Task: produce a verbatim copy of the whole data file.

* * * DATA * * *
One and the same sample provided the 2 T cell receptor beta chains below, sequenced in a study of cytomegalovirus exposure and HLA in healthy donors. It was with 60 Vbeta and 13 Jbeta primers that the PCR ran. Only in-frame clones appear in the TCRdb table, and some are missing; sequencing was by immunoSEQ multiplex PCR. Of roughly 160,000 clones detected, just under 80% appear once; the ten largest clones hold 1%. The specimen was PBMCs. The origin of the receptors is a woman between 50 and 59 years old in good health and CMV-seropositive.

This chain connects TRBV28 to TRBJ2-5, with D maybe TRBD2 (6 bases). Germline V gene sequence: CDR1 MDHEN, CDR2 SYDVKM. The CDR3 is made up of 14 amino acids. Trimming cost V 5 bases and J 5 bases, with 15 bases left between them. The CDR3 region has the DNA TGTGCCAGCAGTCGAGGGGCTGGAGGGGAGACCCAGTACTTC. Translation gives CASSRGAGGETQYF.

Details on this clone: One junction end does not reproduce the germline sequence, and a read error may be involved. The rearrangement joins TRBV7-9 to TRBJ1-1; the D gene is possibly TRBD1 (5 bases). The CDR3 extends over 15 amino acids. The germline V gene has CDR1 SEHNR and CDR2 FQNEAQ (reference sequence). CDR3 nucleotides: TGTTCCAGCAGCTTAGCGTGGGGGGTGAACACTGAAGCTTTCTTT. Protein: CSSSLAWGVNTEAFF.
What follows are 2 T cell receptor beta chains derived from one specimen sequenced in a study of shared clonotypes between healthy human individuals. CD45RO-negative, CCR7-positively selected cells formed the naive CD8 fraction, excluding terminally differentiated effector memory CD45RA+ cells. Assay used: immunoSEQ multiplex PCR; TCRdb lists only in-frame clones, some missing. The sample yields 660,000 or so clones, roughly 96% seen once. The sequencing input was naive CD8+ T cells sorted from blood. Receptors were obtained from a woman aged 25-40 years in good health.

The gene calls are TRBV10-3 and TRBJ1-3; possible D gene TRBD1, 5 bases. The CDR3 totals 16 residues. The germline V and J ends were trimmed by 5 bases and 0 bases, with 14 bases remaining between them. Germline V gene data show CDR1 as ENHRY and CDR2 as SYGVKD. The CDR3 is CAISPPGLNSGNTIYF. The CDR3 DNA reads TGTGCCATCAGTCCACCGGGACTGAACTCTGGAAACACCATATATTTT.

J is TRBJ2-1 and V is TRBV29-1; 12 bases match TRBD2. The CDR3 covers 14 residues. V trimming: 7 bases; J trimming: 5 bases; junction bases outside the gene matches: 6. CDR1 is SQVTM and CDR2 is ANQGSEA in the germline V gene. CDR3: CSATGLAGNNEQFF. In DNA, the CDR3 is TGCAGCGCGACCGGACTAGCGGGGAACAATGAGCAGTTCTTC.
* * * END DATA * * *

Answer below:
One and the same sample provided the 2 T cell receptor beta chains below, sequenced in a study of cytomegalovirus exposure and HLA in healthy donors. It was with 60 Vbeta and 13 Jbeta primers that the PCR ran. Only in-frame clones appear in the TCRdb table, and some are missing; sequencing was by immunoSEQ multiplex PCR. Of roughly 160,000 clones detected, just under 80% appear once; the ten largest clones hold 1%. The specimen was PBMCs. The origin of the receptors is a woman between 50 and 59 years old in good health and CMV-seropositive.

This chain connects TRBV28 to TRBJ2-5, with D maybe TRBD2 (6 bases). Germline V gene sequence: CDR1 MDHEN, CDR2 SYDVKM. The CDR3 is made up of 14 amino acids. Trimming cost V 5 bases and J 5 bases, with 15 bases left between them. The CDR3 region has the DNA TGTGCCAGCAGTCGAGGGGCTGGAGGGGAGACCCAGTACTTC. Translation gives CASSRGAGGETQYF.

Details on this clone: One junction end does not reproduce the germline sequence, and a read error may be involved. The rearrangement joins TRBV7-9 to TRBJ1-1; the D gene is possibly TRBD1 (5 bases). The CDR3 extends over 15 amino acids. The germline V gene has CDR1 SEHNR and CDR2 FQNEAQ (reference sequence). CDR3 nucleotides: TGTTCCAGCAGCTTAGCGTGGGGGGTGAACACTGAAGCTTTCTTT. Protein: CSSSLAWGVNTEAFF.
What follows are 2 T cell receptor beta chains derived from one specimen sequenced in a study of shared clonotypes between healthy human individuals. CD45RO-negative, CCR7-positively selected cells formed the naive CD8 fraction, excluding terminally differentiated effector memory CD45RA+ cells. Assay used: immunoSEQ multiplex PCR; TCRdb lists only in-frame clones, some missing. The sample yields 660,000 or so clones, roughly 96% seen once. The sequencing input was naive CD8+ T cells sorted from blood. Receptors were obtained from a woman aged 25-40 years in good health.

The gene calls are TRBV10-3 and TRBJ1-3; possible D gene TRBD1, 5 bases. The CDR3 totals 16 residues. The germline V and J ends were trimmed by 5 bases and 0 bases, with 14 bases remaining between them. Germline V gene data show CDR1 as ENHRY and CDR2 as SYGVKD. The CDR3 is CAISPPGLNSGNTIYF. The CDR3 DNA reads TGTGCCATCAGTCCACCGGGACTGAACTCTGGAAACACCATATATTTT.

J is TRBJ2-1 and V is TRBV29-1; 12 bases match TRBD2. The CDR3 covers 14 residues. V trimming: 7 bases; J trimming: 5 bases; junction bases outside the gene matches: 6. CDR1 is SQVTM and CDR2 is ANQGSEA in the germline V gene. CDR3: CSATGLAGNNEQFF. In DNA, the CDR3 is TGCAGCGCGACCGGACTAGCGGGGAACAATGAGCAGTTCTTC.